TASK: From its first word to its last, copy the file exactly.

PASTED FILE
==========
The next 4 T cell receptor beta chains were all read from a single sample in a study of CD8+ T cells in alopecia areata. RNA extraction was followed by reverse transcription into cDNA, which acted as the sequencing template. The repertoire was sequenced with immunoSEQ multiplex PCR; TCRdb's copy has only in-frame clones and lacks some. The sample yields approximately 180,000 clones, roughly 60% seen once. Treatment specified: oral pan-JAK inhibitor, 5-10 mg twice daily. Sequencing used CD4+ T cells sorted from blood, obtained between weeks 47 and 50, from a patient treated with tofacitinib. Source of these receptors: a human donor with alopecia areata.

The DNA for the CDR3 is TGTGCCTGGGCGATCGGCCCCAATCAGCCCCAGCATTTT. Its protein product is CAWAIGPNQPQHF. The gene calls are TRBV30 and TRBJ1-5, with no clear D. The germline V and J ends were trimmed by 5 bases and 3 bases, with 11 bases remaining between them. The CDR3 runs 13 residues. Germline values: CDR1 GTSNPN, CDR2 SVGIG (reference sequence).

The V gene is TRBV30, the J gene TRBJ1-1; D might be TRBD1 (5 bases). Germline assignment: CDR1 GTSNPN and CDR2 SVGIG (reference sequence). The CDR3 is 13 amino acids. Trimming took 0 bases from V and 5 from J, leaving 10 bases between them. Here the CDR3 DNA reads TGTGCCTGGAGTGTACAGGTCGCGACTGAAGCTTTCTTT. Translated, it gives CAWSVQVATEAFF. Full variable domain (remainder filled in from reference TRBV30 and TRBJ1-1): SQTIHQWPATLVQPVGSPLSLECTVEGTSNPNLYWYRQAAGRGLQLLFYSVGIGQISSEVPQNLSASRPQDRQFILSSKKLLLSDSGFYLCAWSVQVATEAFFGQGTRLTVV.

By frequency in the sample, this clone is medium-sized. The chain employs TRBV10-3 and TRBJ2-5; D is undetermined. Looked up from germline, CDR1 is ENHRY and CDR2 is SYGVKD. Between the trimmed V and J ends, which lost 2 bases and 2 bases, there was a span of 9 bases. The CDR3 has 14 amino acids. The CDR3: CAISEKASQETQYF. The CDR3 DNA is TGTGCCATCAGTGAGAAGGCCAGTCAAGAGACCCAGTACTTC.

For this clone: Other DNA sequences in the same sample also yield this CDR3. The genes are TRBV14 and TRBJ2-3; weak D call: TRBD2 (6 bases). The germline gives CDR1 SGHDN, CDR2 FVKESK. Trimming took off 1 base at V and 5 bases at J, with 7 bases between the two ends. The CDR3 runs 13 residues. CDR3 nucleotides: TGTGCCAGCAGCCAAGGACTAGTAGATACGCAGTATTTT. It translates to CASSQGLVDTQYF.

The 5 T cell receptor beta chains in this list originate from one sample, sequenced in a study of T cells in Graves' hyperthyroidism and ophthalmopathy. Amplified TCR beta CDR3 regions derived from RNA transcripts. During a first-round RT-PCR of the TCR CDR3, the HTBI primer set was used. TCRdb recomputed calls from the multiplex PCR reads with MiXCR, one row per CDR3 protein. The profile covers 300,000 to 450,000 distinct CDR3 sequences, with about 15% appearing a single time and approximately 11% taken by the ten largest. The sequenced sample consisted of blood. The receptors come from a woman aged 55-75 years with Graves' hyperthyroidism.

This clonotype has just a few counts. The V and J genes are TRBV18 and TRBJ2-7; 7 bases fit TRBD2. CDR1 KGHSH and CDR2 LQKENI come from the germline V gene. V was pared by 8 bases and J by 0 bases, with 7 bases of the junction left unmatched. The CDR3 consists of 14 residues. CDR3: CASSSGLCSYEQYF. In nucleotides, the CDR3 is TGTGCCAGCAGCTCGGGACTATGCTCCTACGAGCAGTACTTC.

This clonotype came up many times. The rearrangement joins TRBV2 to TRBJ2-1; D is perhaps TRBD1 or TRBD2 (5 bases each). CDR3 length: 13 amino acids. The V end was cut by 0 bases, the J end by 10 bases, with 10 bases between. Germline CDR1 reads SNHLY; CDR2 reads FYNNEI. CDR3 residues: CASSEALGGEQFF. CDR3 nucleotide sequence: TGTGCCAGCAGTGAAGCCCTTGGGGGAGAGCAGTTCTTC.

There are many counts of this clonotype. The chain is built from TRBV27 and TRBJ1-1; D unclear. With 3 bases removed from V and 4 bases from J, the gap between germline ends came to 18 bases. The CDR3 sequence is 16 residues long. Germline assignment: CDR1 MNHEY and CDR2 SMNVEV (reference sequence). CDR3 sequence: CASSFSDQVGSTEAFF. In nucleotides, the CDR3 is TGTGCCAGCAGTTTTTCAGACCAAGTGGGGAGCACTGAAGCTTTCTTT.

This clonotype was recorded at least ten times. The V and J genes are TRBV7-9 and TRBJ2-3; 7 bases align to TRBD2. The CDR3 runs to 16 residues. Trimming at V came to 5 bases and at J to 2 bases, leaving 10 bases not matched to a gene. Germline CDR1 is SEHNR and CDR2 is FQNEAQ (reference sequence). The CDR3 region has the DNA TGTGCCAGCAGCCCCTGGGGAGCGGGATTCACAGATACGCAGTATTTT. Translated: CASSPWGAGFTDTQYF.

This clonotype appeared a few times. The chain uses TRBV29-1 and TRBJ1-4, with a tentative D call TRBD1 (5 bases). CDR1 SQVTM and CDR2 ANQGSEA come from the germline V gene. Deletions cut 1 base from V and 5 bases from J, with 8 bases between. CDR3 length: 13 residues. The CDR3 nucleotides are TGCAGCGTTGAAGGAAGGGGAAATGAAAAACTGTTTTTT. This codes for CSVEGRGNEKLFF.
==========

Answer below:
The next 4 T cell receptor beta chains were all read from a single sample in a study of CD8+ T cells in alopecia areata. RNA extraction was followed by reverse transcription into cDNA, which acted as the sequencing template. The repertoire was sequenced with immunoSEQ multiplex PCR; TCRdb's copy has only in-frame clones and lacks some. The sample yields approximately 180,000 clones, roughly 60% seen once. Treatment specified: oral pan-JAK inhibitor, 5-10 mg twice daily. Sequencing used CD4+ T cells sorted from blood, obtained between weeks 47 and 50, from a patient treated with tofacitinib. Source of these receptors: a human donor with alopecia areata.

The DNA for the CDR3 is TGTGCCTGGGCGATCGGCCCCAATCAGCCCCAGCATTTT. Its protein product is CAWAIGPNQPQHF. The gene calls are TRBV30 and TRBJ1-5, with no clear D. The germline V and J ends were trimmed by 5 bases and 3 bases, with 11 bases remaining between them. The CDR3 runs 13 residues. Germline values: CDR1 GTSNPN, CDR2 SVGIG (reference sequence).

The V gene is TRBV30, the J gene TRBJ1-1; D might be TRBD1 (5 bases). Germline assignment: CDR1 GTSNPN and CDR2 SVGIG (reference sequence). The CDR3 is 13 amino acids. Trimming took 0 bases from V and 5 from J, leaving 10 bases between them. Here the CDR3 DNA reads TGTGCCTGGAGTGTACAGGTCGCGACTGAAGCTTTCTTT. Translated, it gives CAWSVQVATEAFF. Full variable domain (remainder filled in from reference TRBV30 and TRBJ1-1): SQTIHQWPATLVQPVGSPLSLECTVEGTSNPNLYWYRQAAGRGLQLLFYSVGIGQISSEVPQNLSASRPQDRQFILSSKKLLLSDSGFYLCAWSVQVATEAFFGQGTRLTVV.

By frequency in the sample, this clone is medium-sized. The chain employs TRBV10-3 and TRBJ2-5; D is undetermined. Looked up from germline, CDR1 is ENHRY and CDR2 is SYGVKD. Between the trimmed V and J ends, which lost 2 bases and 2 bases, there was a span of 9 bases. The CDR3 has 14 amino acids. The CDR3: CAISEKASQETQYF. The CDR3 DNA is TGTGCCATCAGTGAGAAGGCCAGTCAAGAGACCCAGTACTTC.

For this clone: Other DNA sequences in the same sample also yield this CDR3. The genes are TRBV14 and TRBJ2-3; weak D call: TRBD2 (6 bases). The germline gives CDR1 SGHDN, CDR2 FVKESK. Trimming took off 1 base at V and 5 bases at J, with 7 bases between the two ends. The CDR3 runs 13 residues. CDR3 nucleotides: TGTGCCAGCAGCCAAGGACTAGTAGATACGCAGTATTTT. It translates to CASSQGLVDTQYF.

The 5 T cell receptor beta chains in this list originate from one sample, sequenced in a study of T cells in Graves' hyperthyroidism and ophthalmopathy. Amplified TCR beta CDR3 regions derived from RNA transcripts. During a first-round RT-PCR of the TCR CDR3, the HTBI primer set was used. TCRdb recomputed calls from the multiplex PCR reads with MiXCR, one row per CDR3 protein. The profile covers 300,000 to 450,000 distinct CDR3 sequences, with about 15% appearing a single time and approximately 11% taken by the ten largest. The sequenced sample consisted of blood. The receptors come from a woman aged 55-75 years with Graves' hyperthyroidism.

This clonotype has just a few counts. The V and J genes are TRBV18 and TRBJ2-7; 7 bases fit TRBD2. CDR1 KGHSH and CDR2 LQKENI come from the germline V gene. V was pared by 8 bases and J by 0 bases, with 7 bases of the junction left unmatched. The CDR3 consists of 14 residues. CDR3: CASSSGLCSYEQYF. In nucleotides, the CDR3 is TGTGCCAGCAGCTCGGGACTATGCTCCTACGAGCAGTACTTC.

This clonotype came up many times. The rearrangement joins TRBV2 to TRBJ2-1; D is perhaps TRBD1 or TRBD2 (5 bases each). CDR3 length: 13 amino acids. The V end was cut by 0 bases, the J end by 10 bases, with 10 bases between. Germline CDR1 reads SNHLY; CDR2 reads FYNNEI. CDR3 residues: CASSEALGGEQFF. CDR3 nucleotide sequence: TGTGCCAGCAGTGAAGCCCTTGGGGGAGAGCAGTTCTTC.

There are many counts of this clonotype. The chain is built from TRBV27 and TRBJ1-1; D unclear. With 3 bases removed from V and 4 bases from J, the gap between germline ends came to 18 bases. The CDR3 sequence is 16 residues long. Germline assignment: CDR1 MNHEY and CDR2 SMNVEV (reference sequence). CDR3 sequence: CASSFSDQVGSTEAFF. In nucleotides, the CDR3 is TGTGCCAGCAGTTTTTCAGACCAAGTGGGGAGCACTGAAGCTTTCTTT.

This clonotype was recorded at least ten times. The V and J genes are TRBV7-9 and TRBJ2-3; 7 bases align to TRBD2. The CDR3 runs to 16 residues. Trimming at V came to 5 bases and at J to 2 bases, leaving 10 bases not matched to a gene. Germline CDR1 is SEHNR and CDR2 is FQNEAQ (reference sequence). The CDR3 region has the DNA TGTGCCAGCAGCCCCTGGGGAGCGGGATTCACAGATACGCAGTATTTT. Translated: CASSPWGAGFTDTQYF.

This clonotype appeared a few times. The chain uses TRBV29-1 and TRBJ1-4, with a tentative D call TRBD1 (5 bases). CDR1 SQVTM and CDR2 ANQGSEA come from the germline V gene. Deletions cut 1 base from V and 5 bases from J, with 8 bases between. CDR3 length: 13 residues. The CDR3 nucleotides are TGCAGCGTTGAAGGAAGGGGAAATGAAAAACTGTTTTTT. This codes for CSVEGRGNEKLFF.